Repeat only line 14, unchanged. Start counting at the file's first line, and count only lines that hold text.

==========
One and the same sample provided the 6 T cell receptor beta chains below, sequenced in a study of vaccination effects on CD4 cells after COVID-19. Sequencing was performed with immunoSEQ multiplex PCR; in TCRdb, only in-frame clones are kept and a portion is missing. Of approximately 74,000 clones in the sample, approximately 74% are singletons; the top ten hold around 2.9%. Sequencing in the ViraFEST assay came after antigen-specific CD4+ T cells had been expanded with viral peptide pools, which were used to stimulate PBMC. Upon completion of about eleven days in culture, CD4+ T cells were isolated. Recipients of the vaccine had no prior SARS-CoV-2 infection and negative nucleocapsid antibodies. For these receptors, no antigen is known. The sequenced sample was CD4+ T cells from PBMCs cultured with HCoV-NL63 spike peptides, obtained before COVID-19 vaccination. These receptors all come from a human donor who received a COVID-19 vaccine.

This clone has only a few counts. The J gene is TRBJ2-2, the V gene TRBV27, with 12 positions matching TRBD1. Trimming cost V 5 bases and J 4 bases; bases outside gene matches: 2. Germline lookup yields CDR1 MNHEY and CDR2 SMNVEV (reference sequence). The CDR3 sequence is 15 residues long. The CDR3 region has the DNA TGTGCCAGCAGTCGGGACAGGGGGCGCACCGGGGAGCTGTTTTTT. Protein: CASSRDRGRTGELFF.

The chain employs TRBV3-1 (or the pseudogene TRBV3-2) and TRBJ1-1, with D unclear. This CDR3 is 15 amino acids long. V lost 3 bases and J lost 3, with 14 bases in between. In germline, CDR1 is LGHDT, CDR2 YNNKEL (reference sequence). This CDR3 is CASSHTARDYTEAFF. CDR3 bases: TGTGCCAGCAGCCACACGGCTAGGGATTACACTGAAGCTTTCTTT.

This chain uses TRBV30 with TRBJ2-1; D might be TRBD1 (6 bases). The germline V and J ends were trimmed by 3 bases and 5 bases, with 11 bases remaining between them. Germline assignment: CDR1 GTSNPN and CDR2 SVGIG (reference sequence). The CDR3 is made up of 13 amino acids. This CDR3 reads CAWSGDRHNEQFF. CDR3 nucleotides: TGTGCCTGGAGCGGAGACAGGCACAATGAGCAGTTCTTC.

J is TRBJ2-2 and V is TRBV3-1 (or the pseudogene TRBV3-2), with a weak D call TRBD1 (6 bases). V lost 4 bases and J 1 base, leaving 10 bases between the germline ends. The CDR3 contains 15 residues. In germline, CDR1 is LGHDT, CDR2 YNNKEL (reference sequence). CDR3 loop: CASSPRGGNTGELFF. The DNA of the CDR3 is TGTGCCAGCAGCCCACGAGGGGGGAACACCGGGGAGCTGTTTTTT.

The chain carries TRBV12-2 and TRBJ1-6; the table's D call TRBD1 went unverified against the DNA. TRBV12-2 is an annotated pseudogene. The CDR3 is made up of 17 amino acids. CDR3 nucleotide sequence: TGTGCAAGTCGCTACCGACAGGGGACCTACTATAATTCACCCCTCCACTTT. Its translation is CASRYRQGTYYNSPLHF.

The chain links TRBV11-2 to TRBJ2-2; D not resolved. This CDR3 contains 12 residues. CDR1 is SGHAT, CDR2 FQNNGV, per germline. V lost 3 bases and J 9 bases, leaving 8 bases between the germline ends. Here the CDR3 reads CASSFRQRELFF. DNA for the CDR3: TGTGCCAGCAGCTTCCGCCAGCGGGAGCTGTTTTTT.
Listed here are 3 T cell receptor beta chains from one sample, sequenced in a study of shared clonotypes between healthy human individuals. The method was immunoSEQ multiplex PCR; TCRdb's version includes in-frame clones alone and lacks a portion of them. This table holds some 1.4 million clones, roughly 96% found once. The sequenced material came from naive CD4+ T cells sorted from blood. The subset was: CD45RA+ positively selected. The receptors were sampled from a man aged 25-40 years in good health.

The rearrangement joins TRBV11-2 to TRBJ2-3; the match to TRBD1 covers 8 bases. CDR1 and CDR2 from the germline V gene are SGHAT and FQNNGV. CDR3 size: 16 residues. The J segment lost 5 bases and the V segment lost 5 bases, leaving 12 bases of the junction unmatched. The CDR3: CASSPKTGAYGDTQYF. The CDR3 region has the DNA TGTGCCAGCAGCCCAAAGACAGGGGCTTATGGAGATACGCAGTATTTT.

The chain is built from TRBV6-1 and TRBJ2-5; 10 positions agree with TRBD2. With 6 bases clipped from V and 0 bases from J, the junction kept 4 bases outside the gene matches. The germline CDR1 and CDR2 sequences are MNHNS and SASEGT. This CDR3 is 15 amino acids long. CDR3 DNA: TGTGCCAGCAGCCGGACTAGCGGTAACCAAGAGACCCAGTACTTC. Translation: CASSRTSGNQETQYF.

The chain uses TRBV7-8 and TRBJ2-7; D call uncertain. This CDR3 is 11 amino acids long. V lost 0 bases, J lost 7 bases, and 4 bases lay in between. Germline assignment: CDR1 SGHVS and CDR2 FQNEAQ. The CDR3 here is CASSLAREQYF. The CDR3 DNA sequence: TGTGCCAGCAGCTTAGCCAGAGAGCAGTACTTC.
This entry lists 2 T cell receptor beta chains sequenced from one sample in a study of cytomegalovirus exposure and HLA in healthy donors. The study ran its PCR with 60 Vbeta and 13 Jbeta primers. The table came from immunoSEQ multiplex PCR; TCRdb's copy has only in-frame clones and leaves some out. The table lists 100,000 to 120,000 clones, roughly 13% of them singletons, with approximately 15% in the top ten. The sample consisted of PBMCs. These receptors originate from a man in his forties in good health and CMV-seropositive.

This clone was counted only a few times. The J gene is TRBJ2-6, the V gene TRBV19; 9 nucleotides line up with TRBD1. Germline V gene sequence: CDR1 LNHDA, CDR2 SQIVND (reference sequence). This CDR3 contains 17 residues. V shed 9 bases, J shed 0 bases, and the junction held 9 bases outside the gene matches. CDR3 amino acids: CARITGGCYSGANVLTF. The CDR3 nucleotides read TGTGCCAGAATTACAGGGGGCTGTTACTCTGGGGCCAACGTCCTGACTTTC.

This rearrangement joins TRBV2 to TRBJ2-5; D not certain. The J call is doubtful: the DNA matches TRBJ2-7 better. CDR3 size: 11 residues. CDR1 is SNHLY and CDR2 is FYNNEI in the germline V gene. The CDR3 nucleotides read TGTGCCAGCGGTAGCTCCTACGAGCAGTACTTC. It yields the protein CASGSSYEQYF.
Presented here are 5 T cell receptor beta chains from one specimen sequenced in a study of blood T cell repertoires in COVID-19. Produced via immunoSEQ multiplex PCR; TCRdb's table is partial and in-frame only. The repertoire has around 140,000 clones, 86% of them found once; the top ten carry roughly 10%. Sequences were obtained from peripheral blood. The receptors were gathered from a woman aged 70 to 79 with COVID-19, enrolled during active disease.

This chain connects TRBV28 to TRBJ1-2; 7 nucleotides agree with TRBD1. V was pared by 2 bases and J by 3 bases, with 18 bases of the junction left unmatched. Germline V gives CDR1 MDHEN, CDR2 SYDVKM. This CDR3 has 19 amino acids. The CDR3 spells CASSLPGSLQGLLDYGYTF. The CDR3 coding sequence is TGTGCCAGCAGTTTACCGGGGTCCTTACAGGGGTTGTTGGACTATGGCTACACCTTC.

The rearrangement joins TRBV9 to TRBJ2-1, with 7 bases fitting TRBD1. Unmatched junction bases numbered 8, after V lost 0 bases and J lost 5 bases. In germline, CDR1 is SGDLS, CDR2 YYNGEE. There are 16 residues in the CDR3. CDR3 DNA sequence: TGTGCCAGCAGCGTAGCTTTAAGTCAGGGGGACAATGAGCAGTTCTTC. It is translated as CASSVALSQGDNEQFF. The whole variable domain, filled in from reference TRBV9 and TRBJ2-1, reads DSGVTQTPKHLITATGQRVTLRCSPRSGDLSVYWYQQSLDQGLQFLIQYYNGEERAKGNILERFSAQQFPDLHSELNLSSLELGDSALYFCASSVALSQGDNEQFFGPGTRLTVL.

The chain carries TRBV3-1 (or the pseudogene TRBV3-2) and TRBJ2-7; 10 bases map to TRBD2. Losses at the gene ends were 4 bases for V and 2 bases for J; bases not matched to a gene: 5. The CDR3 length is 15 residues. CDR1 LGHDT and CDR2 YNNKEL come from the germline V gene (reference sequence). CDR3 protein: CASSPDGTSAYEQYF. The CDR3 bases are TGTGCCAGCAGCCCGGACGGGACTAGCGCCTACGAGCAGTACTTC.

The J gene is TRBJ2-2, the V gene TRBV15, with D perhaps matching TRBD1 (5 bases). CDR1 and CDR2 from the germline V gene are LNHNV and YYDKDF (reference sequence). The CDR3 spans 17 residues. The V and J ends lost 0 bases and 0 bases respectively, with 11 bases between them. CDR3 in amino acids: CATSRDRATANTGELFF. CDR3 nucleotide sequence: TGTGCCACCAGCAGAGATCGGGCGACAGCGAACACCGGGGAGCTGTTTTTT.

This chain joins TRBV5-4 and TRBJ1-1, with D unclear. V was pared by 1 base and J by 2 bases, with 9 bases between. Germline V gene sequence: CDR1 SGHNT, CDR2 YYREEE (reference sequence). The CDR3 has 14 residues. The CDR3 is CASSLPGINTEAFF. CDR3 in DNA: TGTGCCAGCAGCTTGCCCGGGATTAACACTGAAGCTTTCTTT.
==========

This rearrangement joins TRBV2 to TRBJ2-5; D not certain. The J call is doubtful: the DNA matches TRBJ2-7 better. CDR3 size: 11 residues. CDR1 is SNHLY and CDR2 is FYNNEI in the germline V gene. The CDR3 nucleotides read TGTGCCAGCGGTAGCTCCTACGAGCAGTACTTC. It yields the protein CASGSSYEQYF.